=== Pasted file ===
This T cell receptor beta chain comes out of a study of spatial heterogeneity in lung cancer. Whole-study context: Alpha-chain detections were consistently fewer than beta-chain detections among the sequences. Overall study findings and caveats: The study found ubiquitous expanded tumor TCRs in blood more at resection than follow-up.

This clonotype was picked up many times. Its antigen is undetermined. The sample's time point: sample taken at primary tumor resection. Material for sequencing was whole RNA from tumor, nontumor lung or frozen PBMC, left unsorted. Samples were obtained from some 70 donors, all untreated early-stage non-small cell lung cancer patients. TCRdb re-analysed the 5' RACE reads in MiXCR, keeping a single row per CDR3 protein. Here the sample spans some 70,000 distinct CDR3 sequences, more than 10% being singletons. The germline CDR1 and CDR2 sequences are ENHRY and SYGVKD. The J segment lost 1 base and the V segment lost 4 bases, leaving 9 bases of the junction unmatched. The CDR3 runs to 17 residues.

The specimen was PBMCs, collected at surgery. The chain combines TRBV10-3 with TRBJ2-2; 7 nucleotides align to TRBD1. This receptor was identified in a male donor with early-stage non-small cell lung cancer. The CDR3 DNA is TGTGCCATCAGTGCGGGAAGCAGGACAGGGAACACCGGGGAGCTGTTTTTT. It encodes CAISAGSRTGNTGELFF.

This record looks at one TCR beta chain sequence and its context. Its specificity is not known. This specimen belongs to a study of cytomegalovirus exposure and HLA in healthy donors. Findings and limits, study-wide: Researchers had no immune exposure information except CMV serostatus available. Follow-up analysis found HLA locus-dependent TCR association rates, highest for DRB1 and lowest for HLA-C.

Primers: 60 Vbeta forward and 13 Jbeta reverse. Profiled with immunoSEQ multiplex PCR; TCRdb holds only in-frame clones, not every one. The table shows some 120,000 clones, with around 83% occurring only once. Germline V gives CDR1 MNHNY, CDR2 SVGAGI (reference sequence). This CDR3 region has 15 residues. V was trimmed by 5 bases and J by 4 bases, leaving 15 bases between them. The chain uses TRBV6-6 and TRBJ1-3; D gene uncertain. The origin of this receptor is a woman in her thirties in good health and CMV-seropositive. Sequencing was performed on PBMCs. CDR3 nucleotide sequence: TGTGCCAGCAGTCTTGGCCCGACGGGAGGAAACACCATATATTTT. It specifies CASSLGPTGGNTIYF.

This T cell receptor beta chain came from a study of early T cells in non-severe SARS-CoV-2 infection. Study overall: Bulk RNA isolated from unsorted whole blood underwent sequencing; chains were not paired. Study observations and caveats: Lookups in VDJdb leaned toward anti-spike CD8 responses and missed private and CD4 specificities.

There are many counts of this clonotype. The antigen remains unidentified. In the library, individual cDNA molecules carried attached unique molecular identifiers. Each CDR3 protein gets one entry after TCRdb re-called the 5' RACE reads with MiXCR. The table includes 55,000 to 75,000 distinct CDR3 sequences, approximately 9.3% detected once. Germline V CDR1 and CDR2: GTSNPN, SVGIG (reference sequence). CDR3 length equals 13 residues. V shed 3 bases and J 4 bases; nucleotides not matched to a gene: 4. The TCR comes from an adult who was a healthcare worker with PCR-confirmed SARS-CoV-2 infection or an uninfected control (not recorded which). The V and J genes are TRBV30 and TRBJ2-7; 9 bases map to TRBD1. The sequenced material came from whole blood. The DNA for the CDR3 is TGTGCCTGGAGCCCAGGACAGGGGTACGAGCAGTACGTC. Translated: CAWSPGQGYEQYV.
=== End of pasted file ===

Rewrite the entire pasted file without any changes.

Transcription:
This T cell receptor beta chain comes out of a study of spatial heterogeneity in lung cancer. Whole-study context: Alpha-chain detections were consistently fewer than beta-chain detections among the sequences. Overall study findings and caveats: The study found ubiquitous expanded tumor TCRs in blood more at resection than follow-up.

This clonotype was picked up many times. Its antigen is undetermined. The sample's time point: sample taken at primary tumor resection. Material for sequencing was whole RNA from tumor, nontumor lung or frozen PBMC, left unsorted. Samples were obtained from some 70 donors, all untreated early-stage non-small cell lung cancer patients. TCRdb re-analysed the 5' RACE reads in MiXCR, keeping a single row per CDR3 protein. Here the sample spans some 70,000 distinct CDR3 sequences, more than 10% being singletons. The germline CDR1 and CDR2 sequences are ENHRY and SYGVKD. The J segment lost 1 base and the V segment lost 4 bases, leaving 9 bases of the junction unmatched. The CDR3 runs to 17 residues.

The specimen was PBMCs, collected at surgery. The chain combines TRBV10-3 with TRBJ2-2; 7 nucleotides align to TRBD1. This receptor was identified in a male donor with early-stage non-small cell lung cancer. The CDR3 DNA is TGTGCCATCAGTGCGGGAAGCAGGACAGGGAACACCGGGGAGCTGTTTTTT. It encodes CAISAGSRTGNTGELFF.

This record looks at one TCR beta chain sequence and its context. Its specificity is not known. This specimen belongs to a study of cytomegalovirus exposure and HLA in healthy donors. Findings and limits, study-wide: Researchers had no immune exposure information except CMV serostatus available. Follow-up analysis found HLA locus-dependent TCR association rates, highest for DRB1 and lowest for HLA-C.

Primers: 60 Vbeta forward and 13 Jbeta reverse. Profiled with immunoSEQ multiplex PCR; TCRdb holds only in-frame clones, not every one. The table shows some 120,000 clones, with around 83% occurring only once. Germline V gives CDR1 MNHNY, CDR2 SVGAGI (reference sequence). This CDR3 region has 15 residues. V was trimmed by 5 bases and J by 4 bases, leaving 15 bases between them. The chain uses TRBV6-6 and TRBJ1-3; D gene uncertain. The origin of this receptor is a woman in her thirties in good health and CMV-seropositive. Sequencing was performed on PBMCs. CDR3 nucleotide sequence: TGTGCCAGCAGTCTTGGCCCGACGGGAGGAAACACCATATATTTT. It specifies CASSLGPTGGNTIYF.

This T cell receptor beta chain came from a study of early T cells in non-severe SARS-CoV-2 infection. Study overall: Bulk RNA isolated from unsorted whole blood underwent sequencing; chains were not paired. Study observations and caveats: Lookups in VDJdb leaned toward anti-spike CD8 responses and missed private and CD4 specificities.

There are many counts of this clonotype. The antigen remains unidentified. In the library, individual cDNA molecules carried attached unique molecular identifiers. Each CDR3 protein gets one entry after TCRdb re-called the 5' RACE reads with MiXCR. The table includes 55,000 to 75,000 distinct CDR3 sequences, approximately 9.3% detected once. Germline V CDR1 and CDR2: GTSNPN, SVGIG (reference sequence). CDR3 length equals 13 residues. V shed 3 bases and J 4 bases; nucleotides not matched to a gene: 4. The TCR comes from an adult who was a healthcare worker with PCR-confirmed SARS-CoV-2 infection or an uninfected control (not recorded which). The V and J genes are TRBV30 and TRBJ2-7; 9 bases map to TRBD1. The sequenced material came from whole blood. The DNA for the CDR3 is TGTGCCTGGAGCCCAGGACAGGGGTACGAGCAGTACGTC. Translated: CAWSPGQGYEQYV.